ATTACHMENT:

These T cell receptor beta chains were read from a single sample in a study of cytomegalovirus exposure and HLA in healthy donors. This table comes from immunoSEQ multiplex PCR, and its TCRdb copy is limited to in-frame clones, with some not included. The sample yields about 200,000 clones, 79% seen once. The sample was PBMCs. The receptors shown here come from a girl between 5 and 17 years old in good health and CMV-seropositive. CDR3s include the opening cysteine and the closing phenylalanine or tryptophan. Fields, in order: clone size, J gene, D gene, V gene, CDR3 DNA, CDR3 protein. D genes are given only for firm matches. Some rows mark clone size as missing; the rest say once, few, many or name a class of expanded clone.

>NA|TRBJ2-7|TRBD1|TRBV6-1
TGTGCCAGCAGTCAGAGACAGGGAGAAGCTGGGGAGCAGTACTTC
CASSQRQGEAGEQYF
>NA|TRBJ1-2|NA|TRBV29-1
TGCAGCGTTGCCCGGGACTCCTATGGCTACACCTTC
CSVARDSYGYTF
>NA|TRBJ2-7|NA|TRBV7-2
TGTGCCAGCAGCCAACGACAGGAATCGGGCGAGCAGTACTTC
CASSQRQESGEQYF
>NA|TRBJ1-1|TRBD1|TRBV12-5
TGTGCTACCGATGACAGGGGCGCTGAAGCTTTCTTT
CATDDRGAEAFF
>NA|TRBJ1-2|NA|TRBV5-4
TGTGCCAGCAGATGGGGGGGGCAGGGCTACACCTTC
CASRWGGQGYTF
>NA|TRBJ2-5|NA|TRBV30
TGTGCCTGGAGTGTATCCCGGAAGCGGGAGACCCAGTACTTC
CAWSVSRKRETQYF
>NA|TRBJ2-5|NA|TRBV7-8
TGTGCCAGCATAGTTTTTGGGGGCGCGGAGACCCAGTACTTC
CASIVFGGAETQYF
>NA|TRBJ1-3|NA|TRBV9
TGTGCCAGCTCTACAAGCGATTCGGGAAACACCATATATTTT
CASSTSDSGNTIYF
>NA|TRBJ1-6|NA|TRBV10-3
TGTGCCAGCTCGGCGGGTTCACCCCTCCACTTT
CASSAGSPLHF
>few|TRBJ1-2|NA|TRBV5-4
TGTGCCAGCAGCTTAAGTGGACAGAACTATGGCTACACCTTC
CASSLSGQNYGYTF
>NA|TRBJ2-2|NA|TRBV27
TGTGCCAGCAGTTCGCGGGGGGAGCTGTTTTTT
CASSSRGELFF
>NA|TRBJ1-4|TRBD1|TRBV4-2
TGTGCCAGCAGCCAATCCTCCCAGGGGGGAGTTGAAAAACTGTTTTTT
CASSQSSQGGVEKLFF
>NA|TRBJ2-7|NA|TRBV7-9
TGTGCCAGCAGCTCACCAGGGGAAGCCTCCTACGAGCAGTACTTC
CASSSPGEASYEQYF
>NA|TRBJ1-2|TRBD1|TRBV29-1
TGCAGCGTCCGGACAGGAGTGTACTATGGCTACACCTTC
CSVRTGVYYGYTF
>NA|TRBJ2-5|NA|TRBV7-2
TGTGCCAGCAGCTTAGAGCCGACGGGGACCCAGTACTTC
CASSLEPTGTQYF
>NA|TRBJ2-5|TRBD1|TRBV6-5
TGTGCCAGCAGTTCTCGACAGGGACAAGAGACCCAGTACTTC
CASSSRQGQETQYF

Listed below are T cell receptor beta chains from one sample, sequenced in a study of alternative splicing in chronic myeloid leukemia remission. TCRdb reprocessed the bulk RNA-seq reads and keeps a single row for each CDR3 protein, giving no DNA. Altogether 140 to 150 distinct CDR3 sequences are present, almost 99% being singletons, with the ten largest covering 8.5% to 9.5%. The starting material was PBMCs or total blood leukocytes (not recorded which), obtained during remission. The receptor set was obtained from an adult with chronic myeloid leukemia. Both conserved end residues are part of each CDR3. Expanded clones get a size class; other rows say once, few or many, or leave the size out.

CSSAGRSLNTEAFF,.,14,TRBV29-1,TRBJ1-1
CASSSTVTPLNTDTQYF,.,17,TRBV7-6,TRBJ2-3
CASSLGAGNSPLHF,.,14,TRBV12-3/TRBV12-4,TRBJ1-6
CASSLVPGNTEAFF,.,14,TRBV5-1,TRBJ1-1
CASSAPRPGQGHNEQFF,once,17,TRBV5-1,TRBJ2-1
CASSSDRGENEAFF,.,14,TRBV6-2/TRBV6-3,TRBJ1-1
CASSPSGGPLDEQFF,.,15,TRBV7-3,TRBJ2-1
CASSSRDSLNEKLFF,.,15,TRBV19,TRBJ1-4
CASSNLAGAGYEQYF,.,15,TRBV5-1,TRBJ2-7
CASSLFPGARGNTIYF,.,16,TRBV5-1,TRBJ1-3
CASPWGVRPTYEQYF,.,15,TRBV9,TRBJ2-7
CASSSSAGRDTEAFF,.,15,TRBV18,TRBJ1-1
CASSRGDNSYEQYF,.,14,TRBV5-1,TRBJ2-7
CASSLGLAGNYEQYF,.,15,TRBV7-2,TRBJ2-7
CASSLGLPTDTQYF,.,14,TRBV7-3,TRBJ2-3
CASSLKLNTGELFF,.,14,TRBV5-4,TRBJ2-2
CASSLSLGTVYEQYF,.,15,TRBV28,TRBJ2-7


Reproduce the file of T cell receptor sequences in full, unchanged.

These T cell receptor beta chains were read from a single sample in a study of cytomegalovirus exposure and HLA in healthy donors. This table comes from immunoSEQ multiplex PCR, and its TCRdb copy is limited to in-frame clones, with some not included. The sample yields about 200,000 clones, 79% seen once. The sample was PBMCs. The receptors shown here come from a girl between 5 and 17 years old in good health and CMV-seropositive. CDR3s include the opening cysteine and the closing phenylalanine or tryptophan. Fields, in order: clone size, J gene, D gene, V gene, CDR3 DNA, CDR3 protein. D genes are given only for firm matches. Some rows mark clone size as missing; the rest say once, few, many or name a class of expanded clone.

>NA|TRBJ2-7|TRBD1|TRBV6-1
TGTGCCAGCAGTCAGAGACAGGGAGAAGCTGGGGAGCAGTACTTC
CASSQRQGEAGEQYF
>NA|TRBJ1-2|NA|TRBV29-1
TGCAGCGTTGCCCGGGACTCCTATGGCTACACCTTC
CSVARDSYGYTF
>NA|TRBJ2-7|NA|TRBV7-2
TGTGCCAGCAGCCAACGACAGGAATCGGGCGAGCAGTACTTC
CASSQRQESGEQYF
>NA|TRBJ1-1|TRBD1|TRBV12-5
TGTGCTACCGATGACAGGGGCGCTGAAGCTTTCTTT
CATDDRGAEAFF
>NA|TRBJ1-2|NA|TRBV5-4
TGTGCCAGCAGATGGGGGGGGCAGGGCTACACCTTC
CASRWGGQGYTF
>NA|TRBJ2-5|NA|TRBV30
TGTGCCTGGAGTGTATCCCGGAAGCGGGAGACCCAGTACTTC
CAWSVSRKRETQYF
>NA|TRBJ2-5|NA|TRBV7-8
TGTGCCAGCATAGTTTTTGGGGGCGCGGAGACCCAGTACTTC
CASIVFGGAETQYF
>NA|TRBJ1-3|NA|TRBV9
TGTGCCAGCTCTACAAGCGATTCGGGAAACACCATATATTTT
CASSTSDSGNTIYF
>NA|TRBJ1-6|NA|TRBV10-3
TGTGCCAGCTCGGCGGGTTCACCCCTCCACTTT
CASSAGSPLHF
>few|TRBJ1-2|NA|TRBV5-4
TGTGCCAGCAGCTTAAGTGGACAGAACTATGGCTACACCTTC
CASSLSGQNYGYTF
>NA|TRBJ2-2|NA|TRBV27
TGTGCCAGCAGTTCGCGGGGGGAGCTGTTTTTT
CASSSRGELFF
>NA|TRBJ1-4|TRBD1|TRBV4-2
TGTGCCAGCAGCCAATCCTCCCAGGGGGGAGTTGAAAAACTGTTTTTT
CASSQSSQGGVEKLFF
>NA|TRBJ2-7|NA|TRBV7-9
TGTGCCAGCAGCTCACCAGGGGAAGCCTCCTACGAGCAGTACTTC
CASSSPGEASYEQYF
>NA|TRBJ1-2|TRBD1|TRBV29-1
TGCAGCGTCCGGACAGGAGTGTACTATGGCTACACCTTC
CSVRTGVYYGYTF
>NA|TRBJ2-5|NA|TRBV7-2
TGTGCCAGCAGCTTAGAGCCGACGGGGACCCAGTACTTC
CASSLEPTGTQYF
>NA|TRBJ2-5|TRBD1|TRBV6-5
TGTGCCAGCAGTTCTCGACAGGGACAAGAGACCCAGTACTTC
CASSSRQGQETQYF

Listed below are T cell receptor beta chains from one sample, sequenced in a study of alternative splicing in chronic myeloid leukemia remission. TCRdb reprocessed the bulk RNA-seq reads and keeps a single row for each CDR3 protein, giving no DNA. Altogether 140 to 150 distinct CDR3 sequences are present, almost 99% being singletons, with the ten largest covering 8.5% to 9.5%. The starting material was PBMCs or total blood leukocytes (not recorded which), obtained during remission. The receptor set was obtained from an adult with chronic myeloid leukemia. Both conserved end residues are part of each CDR3. Expanded clones get a size class; other rows say once, few or many, or leave the size out.

CSSAGRSLNTEAFF,.,14,TRBV29-1,TRBJ1-1
CASSSTVTPLNTDTQYF,.,17,TRBV7-6,TRBJ2-3
CASSLGAGNSPLHF,.,14,TRBV12-3/TRBV12-4,TRBJ1-6
CASSLVPGNTEAFF,.,14,TRBV5-1,TRBJ1-1
CASSAPRPGQGHNEQFF,once,17,TRBV5-1,TRBJ2-1
CASSSDRGENEAFF,.,14,TRBV6-2/TRBV6-3,TRBJ1-1
CASSPSGGPLDEQFF,.,15,TRBV7-3,TRBJ2-1
CASSSRDSLNEKLFF,.,15,TRBV19,TRBJ1-4
CASSNLAGAGYEQYF,.,15,TRBV5-1,TRBJ2-7
CASSLFPGARGNTIYF,.,16,TRBV5-1,TRBJ1-3
CASPWGVRPTYEQYF,.,15,TRBV9,TRBJ2-7
CASSSSAGRDTEAFF,.,15,TRBV18,TRBJ1-1
CASSRGDNSYEQYF,.,14,TRBV5-1,TRBJ2-7
CASSLGLAGNYEQYF,.,15,TRBV7-2,TRBJ2-7
CASSLGLPTDTQYF,.,14,TRBV7-3,TRBJ2-3
CASSLKLNTGELFF,.,14,TRBV5-4,TRBJ2-2
CASSLSLGTVYEQYF,.,15,TRBV28,TRBJ2-7